That remit has certainly included going to places the 22B could never have hoped to reach. Thompson noted that while the original special edition was based on the contemporaneous rally car, it was never truly optimised for its wider body. The P25 is. “All the kinematics, the track width, the wheelbase, the centre of gravity, weight distribution – all of those elements have been optimised. When you look at the car, the wheels are out at the edge of the wheel arches; it’s a true 1770mm wide car.”
It is also one made as light as possible. “The road car’s 1,200kg, the track day car is going to be under that value, and then the 400+ horsepower means the power-to-weight ratio is going to be really good. But then it’s all about your instantaneous roll centre position, your static roll centre position, your bump steer, your camber variation – all the things we’ve learned over a long period of time, you try to put into P25 and execute them sensibly and reliably.”
Achieving the sort of reliability that a modern-day owner expects also extends to what’s under the bonnet. Prodrive has gone to considerable lengths to produce a flat-four worthy of the car. “It’s a brand-new engine based on the EJ25. It’s a hybrid block so we’ve worked hard on block stiffness to create an engine that will reliably support 400+ horsepower for a good period of time. Everything’s been reviewed: pistons, connecting rod, camshaft, cam profiles, crankshaft, Garrett turbocharger – we’ve got a manufacturer relationship with Honeywell, and that means that we can pick and choose the right turbo for response and maximum power.”
For now the new motor is intended to work in conjunction with a six-speed sequential ‘box exclusively, although Thompson concedes that there have already been enquiries about the possibility of a conventional manual transmission. Understandably, the engineer is very much in the corner of the fly-by-wire option – for functional reasons, certainly, but also because it’s fundamental to a more authentic experience of what the Impreza would be like if it were built from scratch today.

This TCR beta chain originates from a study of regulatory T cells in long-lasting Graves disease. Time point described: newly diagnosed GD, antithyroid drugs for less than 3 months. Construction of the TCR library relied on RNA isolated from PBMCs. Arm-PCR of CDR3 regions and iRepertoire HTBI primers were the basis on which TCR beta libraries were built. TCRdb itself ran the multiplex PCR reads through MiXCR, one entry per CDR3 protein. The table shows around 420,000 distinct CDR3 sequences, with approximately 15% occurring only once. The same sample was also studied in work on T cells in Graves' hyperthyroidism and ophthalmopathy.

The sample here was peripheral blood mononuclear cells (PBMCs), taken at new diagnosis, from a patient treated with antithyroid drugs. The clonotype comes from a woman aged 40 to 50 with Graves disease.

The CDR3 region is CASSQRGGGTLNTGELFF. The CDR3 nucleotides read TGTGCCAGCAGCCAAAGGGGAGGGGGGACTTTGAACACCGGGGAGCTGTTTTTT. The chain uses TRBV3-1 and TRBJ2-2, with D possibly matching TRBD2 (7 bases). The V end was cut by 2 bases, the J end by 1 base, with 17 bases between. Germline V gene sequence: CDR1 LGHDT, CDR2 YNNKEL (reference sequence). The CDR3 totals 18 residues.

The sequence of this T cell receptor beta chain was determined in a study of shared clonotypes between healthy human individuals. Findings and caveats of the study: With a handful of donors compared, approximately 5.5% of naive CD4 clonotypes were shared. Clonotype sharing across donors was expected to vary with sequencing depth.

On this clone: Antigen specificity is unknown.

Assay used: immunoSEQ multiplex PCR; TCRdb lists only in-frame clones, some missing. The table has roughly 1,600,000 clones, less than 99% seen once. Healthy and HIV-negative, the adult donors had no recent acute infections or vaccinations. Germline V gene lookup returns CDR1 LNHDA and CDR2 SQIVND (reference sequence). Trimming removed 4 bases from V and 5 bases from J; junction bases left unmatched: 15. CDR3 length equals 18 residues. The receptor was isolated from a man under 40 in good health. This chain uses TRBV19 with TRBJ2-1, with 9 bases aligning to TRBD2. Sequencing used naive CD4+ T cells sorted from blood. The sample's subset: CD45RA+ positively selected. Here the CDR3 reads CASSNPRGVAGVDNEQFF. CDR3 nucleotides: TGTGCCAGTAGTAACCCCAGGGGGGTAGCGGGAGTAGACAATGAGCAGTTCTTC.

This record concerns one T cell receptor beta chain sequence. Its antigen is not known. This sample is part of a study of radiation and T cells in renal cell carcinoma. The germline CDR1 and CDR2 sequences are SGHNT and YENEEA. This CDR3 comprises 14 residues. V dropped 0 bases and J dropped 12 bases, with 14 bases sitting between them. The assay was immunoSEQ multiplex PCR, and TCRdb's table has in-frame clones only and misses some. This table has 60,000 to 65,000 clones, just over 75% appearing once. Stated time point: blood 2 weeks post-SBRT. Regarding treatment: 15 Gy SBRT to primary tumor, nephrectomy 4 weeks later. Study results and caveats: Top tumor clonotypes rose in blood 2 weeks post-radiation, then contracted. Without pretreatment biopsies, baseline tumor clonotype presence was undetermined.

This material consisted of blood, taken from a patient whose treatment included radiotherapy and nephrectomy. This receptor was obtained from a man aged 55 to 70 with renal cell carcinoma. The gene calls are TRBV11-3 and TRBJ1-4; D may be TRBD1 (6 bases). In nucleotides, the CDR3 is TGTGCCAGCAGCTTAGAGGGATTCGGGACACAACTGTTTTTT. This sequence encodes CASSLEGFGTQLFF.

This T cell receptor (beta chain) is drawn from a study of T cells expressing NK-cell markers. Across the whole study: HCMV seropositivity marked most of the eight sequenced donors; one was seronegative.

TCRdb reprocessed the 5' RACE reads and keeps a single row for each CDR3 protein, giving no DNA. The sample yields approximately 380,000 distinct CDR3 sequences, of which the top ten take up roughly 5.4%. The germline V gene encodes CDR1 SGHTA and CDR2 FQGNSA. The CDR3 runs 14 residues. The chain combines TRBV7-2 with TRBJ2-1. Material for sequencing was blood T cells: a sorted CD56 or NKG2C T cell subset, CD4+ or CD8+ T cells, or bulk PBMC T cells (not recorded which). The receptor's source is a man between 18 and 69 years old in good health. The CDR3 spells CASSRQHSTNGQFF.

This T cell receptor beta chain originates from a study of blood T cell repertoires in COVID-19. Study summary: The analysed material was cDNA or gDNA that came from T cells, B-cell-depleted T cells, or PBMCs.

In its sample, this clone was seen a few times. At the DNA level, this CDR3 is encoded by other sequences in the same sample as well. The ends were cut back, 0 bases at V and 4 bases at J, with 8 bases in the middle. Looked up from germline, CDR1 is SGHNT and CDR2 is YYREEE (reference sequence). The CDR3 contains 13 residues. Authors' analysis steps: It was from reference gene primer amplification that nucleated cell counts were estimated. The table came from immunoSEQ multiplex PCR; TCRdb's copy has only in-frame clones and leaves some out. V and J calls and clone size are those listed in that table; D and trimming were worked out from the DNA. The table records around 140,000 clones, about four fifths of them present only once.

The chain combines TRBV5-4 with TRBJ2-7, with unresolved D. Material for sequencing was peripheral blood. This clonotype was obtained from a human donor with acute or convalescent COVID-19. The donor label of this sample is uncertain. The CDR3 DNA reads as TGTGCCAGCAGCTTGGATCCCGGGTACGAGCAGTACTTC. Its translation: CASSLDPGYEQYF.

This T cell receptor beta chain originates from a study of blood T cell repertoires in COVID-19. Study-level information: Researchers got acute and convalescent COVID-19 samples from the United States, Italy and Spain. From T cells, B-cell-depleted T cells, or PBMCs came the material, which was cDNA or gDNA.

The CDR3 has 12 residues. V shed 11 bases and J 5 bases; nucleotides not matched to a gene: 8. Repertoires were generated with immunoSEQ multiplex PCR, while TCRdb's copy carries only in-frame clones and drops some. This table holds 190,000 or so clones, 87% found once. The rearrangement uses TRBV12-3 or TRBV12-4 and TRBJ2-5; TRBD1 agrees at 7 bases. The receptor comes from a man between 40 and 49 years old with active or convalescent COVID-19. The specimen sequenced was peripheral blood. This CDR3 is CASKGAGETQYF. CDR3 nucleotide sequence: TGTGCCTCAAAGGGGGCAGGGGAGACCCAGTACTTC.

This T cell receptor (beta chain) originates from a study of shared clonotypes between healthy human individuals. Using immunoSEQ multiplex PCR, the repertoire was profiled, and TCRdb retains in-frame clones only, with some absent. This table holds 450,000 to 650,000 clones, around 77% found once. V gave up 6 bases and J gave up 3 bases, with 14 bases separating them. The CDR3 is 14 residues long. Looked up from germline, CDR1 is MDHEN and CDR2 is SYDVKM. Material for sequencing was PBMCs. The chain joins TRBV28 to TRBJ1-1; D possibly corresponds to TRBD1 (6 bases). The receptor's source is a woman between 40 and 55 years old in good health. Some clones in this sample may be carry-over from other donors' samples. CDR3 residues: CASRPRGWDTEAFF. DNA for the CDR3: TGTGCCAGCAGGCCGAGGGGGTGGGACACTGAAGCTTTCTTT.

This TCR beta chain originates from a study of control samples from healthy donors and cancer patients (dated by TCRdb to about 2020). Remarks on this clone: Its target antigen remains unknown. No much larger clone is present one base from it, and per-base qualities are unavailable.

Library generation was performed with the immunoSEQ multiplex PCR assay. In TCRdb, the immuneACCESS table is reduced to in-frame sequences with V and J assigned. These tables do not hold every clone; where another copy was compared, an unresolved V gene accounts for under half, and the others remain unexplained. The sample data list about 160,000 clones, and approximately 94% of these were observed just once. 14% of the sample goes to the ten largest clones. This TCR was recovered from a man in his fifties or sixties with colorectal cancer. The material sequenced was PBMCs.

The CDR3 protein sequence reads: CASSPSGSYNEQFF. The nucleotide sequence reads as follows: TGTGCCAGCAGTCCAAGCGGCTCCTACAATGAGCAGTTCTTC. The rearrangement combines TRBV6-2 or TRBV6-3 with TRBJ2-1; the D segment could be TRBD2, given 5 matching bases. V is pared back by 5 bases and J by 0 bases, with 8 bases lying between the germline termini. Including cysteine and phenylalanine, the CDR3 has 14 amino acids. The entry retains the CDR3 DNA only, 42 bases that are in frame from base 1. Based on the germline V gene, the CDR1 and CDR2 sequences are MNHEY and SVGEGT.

Whether Prodrive chooses to bend to its customers’ will or not, it is clear that the lucky few will be well catered for in terms of options. For one thing, as Thompson alluded to, the firm will be more than happy to build you a more track-focused version of the P25 – made helpfully lighter by the deletion of the rear seats. It’ll go much deeper than that, too: “springs and anti-roll bars, different roll stiffness distribution, different roll gradients, wheel and tyre packages,” are all up for discussion if you’re truly intent on making the car your own.
As you might expect, some buyers expect to be involved from the start, and will happily pore over every detail. They’ve certainly earned the right after agreeing to part with £460,000 plus VAT for the privilege. Hopefully their involvement will ensure that at least some of the cars are not immediately retired to a pressurised bubble, never to be seen again. Obviously there is no way for Prodrive to guard against that outcome – but for itself if no one else, the firm is evidently building a restomod begging to be driven with some properly old-fashioned Impreza-style gusto. Little wonder they’re all gone.